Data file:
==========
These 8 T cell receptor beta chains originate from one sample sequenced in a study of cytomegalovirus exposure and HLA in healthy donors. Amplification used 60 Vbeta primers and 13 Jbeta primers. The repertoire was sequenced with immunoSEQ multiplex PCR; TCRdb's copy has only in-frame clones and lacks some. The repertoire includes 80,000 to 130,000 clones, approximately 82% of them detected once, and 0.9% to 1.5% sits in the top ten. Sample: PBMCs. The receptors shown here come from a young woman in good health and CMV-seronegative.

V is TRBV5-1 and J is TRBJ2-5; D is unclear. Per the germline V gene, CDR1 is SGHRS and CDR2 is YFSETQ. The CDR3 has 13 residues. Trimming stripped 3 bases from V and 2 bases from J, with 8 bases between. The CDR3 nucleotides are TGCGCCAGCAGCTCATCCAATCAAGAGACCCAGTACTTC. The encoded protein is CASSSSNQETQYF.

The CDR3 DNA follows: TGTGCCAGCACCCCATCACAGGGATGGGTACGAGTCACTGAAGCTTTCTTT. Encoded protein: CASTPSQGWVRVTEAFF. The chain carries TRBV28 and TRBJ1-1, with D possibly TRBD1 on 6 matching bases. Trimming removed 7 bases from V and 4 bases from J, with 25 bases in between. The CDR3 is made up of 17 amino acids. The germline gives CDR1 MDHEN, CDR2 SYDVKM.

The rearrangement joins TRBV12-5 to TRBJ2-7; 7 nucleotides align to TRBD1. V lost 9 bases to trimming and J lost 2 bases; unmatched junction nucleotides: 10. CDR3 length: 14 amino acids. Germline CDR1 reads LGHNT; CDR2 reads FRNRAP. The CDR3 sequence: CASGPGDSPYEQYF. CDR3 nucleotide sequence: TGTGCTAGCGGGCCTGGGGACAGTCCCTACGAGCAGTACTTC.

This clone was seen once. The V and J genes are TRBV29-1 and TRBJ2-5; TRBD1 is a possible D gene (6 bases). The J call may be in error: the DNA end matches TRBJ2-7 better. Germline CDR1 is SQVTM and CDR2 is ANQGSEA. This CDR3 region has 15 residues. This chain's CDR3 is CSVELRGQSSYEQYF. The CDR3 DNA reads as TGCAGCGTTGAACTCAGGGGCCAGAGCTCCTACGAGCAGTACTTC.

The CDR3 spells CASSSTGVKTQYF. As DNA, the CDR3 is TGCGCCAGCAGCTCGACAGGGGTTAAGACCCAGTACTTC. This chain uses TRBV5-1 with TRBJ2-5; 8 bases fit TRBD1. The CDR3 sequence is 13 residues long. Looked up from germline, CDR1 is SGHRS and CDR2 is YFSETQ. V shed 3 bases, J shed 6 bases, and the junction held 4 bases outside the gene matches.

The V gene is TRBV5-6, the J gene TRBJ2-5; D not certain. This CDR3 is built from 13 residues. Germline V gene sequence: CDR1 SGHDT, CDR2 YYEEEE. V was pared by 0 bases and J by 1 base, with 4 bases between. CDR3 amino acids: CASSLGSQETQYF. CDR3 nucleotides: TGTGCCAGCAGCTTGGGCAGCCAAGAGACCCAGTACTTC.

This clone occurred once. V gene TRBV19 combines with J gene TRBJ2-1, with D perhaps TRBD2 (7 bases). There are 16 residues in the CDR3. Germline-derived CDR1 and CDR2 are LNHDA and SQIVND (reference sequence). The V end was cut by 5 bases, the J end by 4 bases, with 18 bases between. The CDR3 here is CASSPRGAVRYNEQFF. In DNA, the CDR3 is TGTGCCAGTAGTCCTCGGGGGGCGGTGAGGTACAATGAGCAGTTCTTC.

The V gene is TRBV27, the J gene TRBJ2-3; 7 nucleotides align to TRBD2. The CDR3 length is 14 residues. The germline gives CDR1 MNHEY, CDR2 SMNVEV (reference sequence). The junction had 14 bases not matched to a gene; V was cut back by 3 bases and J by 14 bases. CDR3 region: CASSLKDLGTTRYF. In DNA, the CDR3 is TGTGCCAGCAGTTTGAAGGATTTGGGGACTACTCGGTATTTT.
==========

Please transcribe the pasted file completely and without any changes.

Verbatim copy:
These 8 T cell receptor beta chains originate from one sample sequenced in a study of cytomegalovirus exposure and HLA in healthy donors. Amplification used 60 Vbeta primers and 13 Jbeta primers. The repertoire was sequenced with immunoSEQ multiplex PCR; TCRdb's copy has only in-frame clones and lacks some. The repertoire includes 80,000 to 130,000 clones, approximately 82% of them detected once, and 0.9% to 1.5% sits in the top ten. Sample: PBMCs. The receptors shown here come from a young woman in good health and CMV-seronegative.

V is TRBV5-1 and J is TRBJ2-5; D is unclear. Per the germline V gene, CDR1 is SGHRS and CDR2 is YFSETQ. The CDR3 has 13 residues. Trimming stripped 3 bases from V and 2 bases from J, with 8 bases between. The CDR3 nucleotides are TGCGCCAGCAGCTCATCCAATCAAGAGACCCAGTACTTC. The encoded protein is CASSSSNQETQYF.

The CDR3 DNA follows: TGTGCCAGCACCCCATCACAGGGATGGGTACGAGTCACTGAAGCTTTCTTT. Encoded protein: CASTPSQGWVRVTEAFF. The chain carries TRBV28 and TRBJ1-1, with D possibly TRBD1 on 6 matching bases. Trimming removed 7 bases from V and 4 bases from J, with 25 bases in between. The CDR3 is made up of 17 amino acids. The germline gives CDR1 MDHEN, CDR2 SYDVKM.

The rearrangement joins TRBV12-5 to TRBJ2-7; 7 nucleotides align to TRBD1. V lost 9 bases to trimming and J lost 2 bases; unmatched junction nucleotides: 10. CDR3 length: 14 amino acids. Germline CDR1 reads LGHNT; CDR2 reads FRNRAP. The CDR3 sequence: CASGPGDSPYEQYF. CDR3 nucleotide sequence: TGTGCTAGCGGGCCTGGGGACAGTCCCTACGAGCAGTACTTC.

This clone was seen once. The V and J genes are TRBV29-1 and TRBJ2-5; TRBD1 is a possible D gene (6 bases). The J call may be in error: the DNA end matches TRBJ2-7 better. Germline CDR1 is SQVTM and CDR2 is ANQGSEA. This CDR3 region has 15 residues. This chain's CDR3 is CSVELRGQSSYEQYF. The CDR3 DNA reads as TGCAGCGTTGAACTCAGGGGCCAGAGCTCCTACGAGCAGTACTTC.

The CDR3 spells CASSSTGVKTQYF. As DNA, the CDR3 is TGCGCCAGCAGCTCGACAGGGGTTAAGACCCAGTACTTC. This chain uses TRBV5-1 with TRBJ2-5; 8 bases fit TRBD1. The CDR3 sequence is 13 residues long. Looked up from germline, CDR1 is SGHRS and CDR2 is YFSETQ. V shed 3 bases, J shed 6 bases, and the junction held 4 bases outside the gene matches.

The V gene is TRBV5-6, the J gene TRBJ2-5; D not certain. This CDR3 is built from 13 residues. Germline V gene sequence: CDR1 SGHDT, CDR2 YYEEEE. V was pared by 0 bases and J by 1 base, with 4 bases between. CDR3 amino acids: CASSLGSQETQYF. CDR3 nucleotides: TGTGCCAGCAGCTTGGGCAGCCAAGAGACCCAGTACTTC.

This clone occurred once. V gene TRBV19 combines with J gene TRBJ2-1, with D perhaps TRBD2 (7 bases). There are 16 residues in the CDR3. Germline-derived CDR1 and CDR2 are LNHDA and SQIVND (reference sequence). The V end was cut by 5 bases, the J end by 4 bases, with 18 bases between. The CDR3 here is CASSPRGAVRYNEQFF. In DNA, the CDR3 is TGTGCCAGTAGTCCTCGGGGGGCGGTGAGGTACAATGAGCAGTTCTTC.

The V gene is TRBV27, the J gene TRBJ2-3; 7 nucleotides align to TRBD2. The CDR3 length is 14 residues. The germline gives CDR1 MNHEY, CDR2 SMNVEV (reference sequence). The junction had 14 bases not matched to a gene; V was cut back by 3 bases and J by 14 bases. CDR3 region: CASSLKDLGTTRYF. In DNA, the CDR3 is TGTGCCAGCAGTTTGAAGGATTTGGGGACTACTCGGTATTTT.